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“But she said she was 17, your honor.”
Ignorance is no defense under the law, especially for teenagers who are unaware of how easy it is to become a convicted felon and registered sex offender. Have consensual sex with someone who is too young and you could find yourself in handcuffs.
In Connecticut, no one under the age of 16 is considered legally capable of consenting to sex, and the law prohibits older teens from having sex with younger teens.
Just last week, a local man who had sex with a 15-year-old when he was 19 pleaded guilty in a sexual assault case in New London Superior Court. The police got involved when one of the girl’s parents learned of the relationship. He was lucky, in a sense, since he was allowed to plead guilty to a misdemeanor rather than a felony. He will not be required to serve prison time or register as a sex offender, because he is not considered a threat to public safety. Still, he will be on probation for two years, and, as the judge pointed out, will be carrying a sexual assault conviction with him for the rest of his life.
To help teens navigate the tricky topic, Kay Eyberse, coordinator of Norwich Youth and Family Services, has put together a program called “Kids, Sex and the Law.” It will take place from 6 to 7:30 p.m. March 15 at the Senior Center on Mahan Drive. Parents, professionals and high school students ages 14 and older are invited. Francis J. Carino, a supervisory assistant state’s attorney, will educate the audience on the sexual assault laws.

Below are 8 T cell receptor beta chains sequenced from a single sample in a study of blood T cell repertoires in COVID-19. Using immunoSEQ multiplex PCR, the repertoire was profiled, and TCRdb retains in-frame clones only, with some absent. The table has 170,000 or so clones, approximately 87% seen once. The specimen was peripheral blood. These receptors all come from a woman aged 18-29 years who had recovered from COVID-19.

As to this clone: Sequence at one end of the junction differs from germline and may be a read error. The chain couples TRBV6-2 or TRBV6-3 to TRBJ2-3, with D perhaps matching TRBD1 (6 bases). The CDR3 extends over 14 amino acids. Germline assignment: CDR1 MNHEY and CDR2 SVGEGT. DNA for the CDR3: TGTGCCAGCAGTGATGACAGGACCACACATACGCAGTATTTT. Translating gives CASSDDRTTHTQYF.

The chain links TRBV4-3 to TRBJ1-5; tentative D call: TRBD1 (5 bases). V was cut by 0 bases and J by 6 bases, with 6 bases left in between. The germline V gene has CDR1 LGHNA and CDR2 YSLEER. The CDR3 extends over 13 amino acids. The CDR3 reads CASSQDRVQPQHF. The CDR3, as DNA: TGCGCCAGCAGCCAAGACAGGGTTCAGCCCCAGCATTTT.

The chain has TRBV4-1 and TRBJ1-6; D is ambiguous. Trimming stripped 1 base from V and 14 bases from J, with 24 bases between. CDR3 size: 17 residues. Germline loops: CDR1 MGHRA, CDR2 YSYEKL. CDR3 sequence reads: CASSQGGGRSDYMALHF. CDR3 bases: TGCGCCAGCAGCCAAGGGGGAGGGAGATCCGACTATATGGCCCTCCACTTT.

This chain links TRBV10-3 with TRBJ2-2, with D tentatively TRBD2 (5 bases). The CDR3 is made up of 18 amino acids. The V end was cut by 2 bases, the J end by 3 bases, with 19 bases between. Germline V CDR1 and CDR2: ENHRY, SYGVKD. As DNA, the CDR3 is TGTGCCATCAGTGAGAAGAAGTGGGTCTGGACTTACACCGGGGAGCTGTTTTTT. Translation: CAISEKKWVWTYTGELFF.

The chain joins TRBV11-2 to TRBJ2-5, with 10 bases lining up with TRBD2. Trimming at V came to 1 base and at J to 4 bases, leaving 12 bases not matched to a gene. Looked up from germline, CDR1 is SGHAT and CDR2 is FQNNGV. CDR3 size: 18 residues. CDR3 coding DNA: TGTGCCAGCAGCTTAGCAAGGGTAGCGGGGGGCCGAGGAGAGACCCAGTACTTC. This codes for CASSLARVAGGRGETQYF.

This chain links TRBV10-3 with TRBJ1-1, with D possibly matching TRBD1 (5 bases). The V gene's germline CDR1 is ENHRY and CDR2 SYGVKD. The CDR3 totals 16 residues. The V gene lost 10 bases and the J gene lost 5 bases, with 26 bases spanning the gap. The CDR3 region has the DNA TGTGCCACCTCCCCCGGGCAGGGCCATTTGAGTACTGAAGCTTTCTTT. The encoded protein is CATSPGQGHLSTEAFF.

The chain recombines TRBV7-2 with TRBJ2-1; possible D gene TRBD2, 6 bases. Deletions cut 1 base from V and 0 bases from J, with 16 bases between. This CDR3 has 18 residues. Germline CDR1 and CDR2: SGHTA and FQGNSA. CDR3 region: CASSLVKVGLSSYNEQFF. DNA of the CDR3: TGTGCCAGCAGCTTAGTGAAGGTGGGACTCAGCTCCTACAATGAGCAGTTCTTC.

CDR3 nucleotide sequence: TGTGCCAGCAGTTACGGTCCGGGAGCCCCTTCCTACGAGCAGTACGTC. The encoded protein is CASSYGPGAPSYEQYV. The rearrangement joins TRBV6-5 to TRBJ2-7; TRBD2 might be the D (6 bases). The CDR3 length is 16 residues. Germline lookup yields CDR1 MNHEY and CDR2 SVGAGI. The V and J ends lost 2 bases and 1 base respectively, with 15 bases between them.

Eyberse said that the laws can be “kind of fuzzy” for teens and their parents, and the program will give them a better understanding and an opportunity to discuss what can be a difficult topic.
“This should be a conversation that parents have with their kids for their kids’ safety and the safety of the people they surround themselves with,” Eyberse said.
For more information on the program, call Eyberse at 860-823-3782.